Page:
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Howard Marks
Howard Marks
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StorSimple Dedupes Application Data to the Cloud

I must admit that I've been seduced by the siren song of public cloud storage. The thought of infinite scalability, on demand, without huge upfront capital expense sounds great to me. Cloud storage gateways like StorSimple's address the challenges of public cloud storage usage, object APIs and latency. Like some other cloud storage gateways, StorSimple's appliances present the cloud as iSCSI block storage, but its secret sauce is in the application plug-ins.

I must admit that I've been seduced by the siren song of public cloud storage. The thought of infinite scalability, on demand, without huge upfront capital expense sounds great to me. Cloud storage gateways like StorSimple's address the challenges of public cloud storage usage, object APIs and latency. Like some other cloud storage gateways, StorSimple's appliances present the cloud as iSCSI block storage, but its secret sauce is in the application plug-ins.

Just mapping a common storage interface such as CIFS, NFS or iSCSI onto a back-end cloud storage service is a nifty trick. By using the cloud storage back end as a tier (as opposed to a cache) and, more importantly, by deduplicating the data before sending it across the Net to the cloud, StorSimple's approach should minimize both the connection bandwidth needed to access cloud storage and the pesky data transfer charges most cloud storage providers charge.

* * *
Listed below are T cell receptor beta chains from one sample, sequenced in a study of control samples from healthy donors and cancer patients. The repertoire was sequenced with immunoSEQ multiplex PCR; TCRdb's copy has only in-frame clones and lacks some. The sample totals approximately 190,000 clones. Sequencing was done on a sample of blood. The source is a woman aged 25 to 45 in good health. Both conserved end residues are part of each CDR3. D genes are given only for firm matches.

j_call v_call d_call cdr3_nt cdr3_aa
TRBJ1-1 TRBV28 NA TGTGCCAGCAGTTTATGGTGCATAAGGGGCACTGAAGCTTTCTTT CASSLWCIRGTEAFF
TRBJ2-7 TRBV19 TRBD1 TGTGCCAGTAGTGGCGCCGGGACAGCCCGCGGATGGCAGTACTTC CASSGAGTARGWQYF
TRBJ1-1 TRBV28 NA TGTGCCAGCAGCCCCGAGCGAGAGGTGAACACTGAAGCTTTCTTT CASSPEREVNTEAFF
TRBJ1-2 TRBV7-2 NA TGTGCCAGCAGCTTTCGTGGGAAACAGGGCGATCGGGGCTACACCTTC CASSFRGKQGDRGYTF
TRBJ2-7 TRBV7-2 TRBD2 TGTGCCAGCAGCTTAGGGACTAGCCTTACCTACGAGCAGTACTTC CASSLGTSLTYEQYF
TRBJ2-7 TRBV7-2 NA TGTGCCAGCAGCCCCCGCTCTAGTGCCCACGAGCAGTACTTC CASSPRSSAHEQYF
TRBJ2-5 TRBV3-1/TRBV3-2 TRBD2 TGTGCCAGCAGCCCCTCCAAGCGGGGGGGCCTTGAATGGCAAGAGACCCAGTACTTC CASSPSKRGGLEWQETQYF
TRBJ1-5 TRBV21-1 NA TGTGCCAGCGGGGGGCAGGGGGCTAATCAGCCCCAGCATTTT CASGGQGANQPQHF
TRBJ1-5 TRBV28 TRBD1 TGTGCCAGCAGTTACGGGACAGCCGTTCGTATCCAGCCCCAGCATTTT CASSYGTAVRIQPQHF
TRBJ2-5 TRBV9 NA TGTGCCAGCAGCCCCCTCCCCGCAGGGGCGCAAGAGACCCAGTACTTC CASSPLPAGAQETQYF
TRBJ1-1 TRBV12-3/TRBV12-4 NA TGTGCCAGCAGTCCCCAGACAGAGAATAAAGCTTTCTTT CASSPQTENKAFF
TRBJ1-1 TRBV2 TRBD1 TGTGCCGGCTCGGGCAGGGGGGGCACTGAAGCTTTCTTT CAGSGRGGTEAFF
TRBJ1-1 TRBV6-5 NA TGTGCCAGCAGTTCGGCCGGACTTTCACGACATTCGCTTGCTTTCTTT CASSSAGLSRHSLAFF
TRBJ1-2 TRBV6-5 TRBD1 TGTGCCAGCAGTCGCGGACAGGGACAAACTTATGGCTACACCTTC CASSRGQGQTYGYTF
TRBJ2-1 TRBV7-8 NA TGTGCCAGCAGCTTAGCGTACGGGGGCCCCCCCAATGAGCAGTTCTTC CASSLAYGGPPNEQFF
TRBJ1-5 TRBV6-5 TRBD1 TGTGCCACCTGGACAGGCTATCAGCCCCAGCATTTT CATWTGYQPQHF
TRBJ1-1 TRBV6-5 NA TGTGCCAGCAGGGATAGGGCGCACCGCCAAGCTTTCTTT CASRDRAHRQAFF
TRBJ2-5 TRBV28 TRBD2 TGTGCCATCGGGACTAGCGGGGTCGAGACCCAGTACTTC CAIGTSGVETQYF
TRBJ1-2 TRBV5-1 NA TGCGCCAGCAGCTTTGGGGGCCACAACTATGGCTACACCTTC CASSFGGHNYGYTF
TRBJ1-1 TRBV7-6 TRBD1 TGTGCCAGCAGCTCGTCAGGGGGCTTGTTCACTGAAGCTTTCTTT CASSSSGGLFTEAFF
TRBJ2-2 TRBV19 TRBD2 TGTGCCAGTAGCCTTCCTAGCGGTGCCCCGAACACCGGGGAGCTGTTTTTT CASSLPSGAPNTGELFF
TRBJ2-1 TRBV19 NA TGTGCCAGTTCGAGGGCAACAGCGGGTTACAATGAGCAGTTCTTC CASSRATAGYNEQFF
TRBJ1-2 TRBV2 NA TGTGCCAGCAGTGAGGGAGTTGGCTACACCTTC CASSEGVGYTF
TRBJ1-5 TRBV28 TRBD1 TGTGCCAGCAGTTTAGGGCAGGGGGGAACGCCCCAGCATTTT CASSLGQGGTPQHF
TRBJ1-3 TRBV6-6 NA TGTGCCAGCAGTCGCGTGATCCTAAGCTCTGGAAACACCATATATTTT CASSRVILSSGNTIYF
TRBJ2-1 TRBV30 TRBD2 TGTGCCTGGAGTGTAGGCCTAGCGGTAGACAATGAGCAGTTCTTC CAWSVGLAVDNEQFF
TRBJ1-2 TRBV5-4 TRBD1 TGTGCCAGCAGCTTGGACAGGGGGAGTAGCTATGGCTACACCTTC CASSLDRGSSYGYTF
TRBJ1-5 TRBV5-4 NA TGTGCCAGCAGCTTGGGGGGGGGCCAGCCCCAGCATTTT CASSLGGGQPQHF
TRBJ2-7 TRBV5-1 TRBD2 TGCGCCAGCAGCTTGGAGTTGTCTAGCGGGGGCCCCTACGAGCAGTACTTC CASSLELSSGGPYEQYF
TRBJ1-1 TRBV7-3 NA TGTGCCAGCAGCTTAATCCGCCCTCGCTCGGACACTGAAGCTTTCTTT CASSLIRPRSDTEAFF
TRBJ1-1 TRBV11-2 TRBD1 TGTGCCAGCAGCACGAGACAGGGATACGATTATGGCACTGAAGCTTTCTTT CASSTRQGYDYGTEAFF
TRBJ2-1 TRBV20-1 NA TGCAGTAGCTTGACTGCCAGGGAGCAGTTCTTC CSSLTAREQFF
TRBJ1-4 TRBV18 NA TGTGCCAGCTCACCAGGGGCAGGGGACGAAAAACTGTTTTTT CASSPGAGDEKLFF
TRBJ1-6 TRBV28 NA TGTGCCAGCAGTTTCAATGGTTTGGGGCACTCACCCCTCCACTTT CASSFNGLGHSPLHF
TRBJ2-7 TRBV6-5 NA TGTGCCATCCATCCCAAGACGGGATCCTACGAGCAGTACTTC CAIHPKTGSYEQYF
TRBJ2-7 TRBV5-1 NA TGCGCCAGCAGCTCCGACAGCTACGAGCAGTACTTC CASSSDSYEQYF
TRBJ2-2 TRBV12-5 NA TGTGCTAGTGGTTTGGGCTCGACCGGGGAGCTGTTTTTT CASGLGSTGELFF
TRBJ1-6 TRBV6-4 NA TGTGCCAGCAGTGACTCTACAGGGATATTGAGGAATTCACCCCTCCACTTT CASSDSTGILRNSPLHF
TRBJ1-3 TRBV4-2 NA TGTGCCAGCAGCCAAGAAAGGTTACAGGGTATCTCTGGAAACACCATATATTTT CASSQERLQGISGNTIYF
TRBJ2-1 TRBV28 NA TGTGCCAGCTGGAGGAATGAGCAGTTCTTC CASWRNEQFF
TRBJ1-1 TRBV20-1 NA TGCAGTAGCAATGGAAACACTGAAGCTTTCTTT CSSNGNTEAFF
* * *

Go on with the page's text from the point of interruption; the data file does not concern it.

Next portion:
Using the cloud as a tier means that StorSimple's appliances are the primary storage tier for your applications, pushing data to the cloud as you take snapshots rather than constantly flushing a cache to the cloud. If you have lots of bandwidth, a caching solution should get your data off to the cloud sooner, but StorSimple's approach will ensure that the data on the cloud provider is application-consistent by using Windows Virtual Storage Service.

Of course, treating the cloud as a tier means the appliance has to make intelligent decisions about what data should be included in the locally hosted tier(s) and what data can be demoted to the cloud. 

Most storage systems that do automated tiering use block access frequency to make these decisions. Blocks that are frequently accessed are put in the fastest tier, and blocks that haven't been accessed in some time are demoted.

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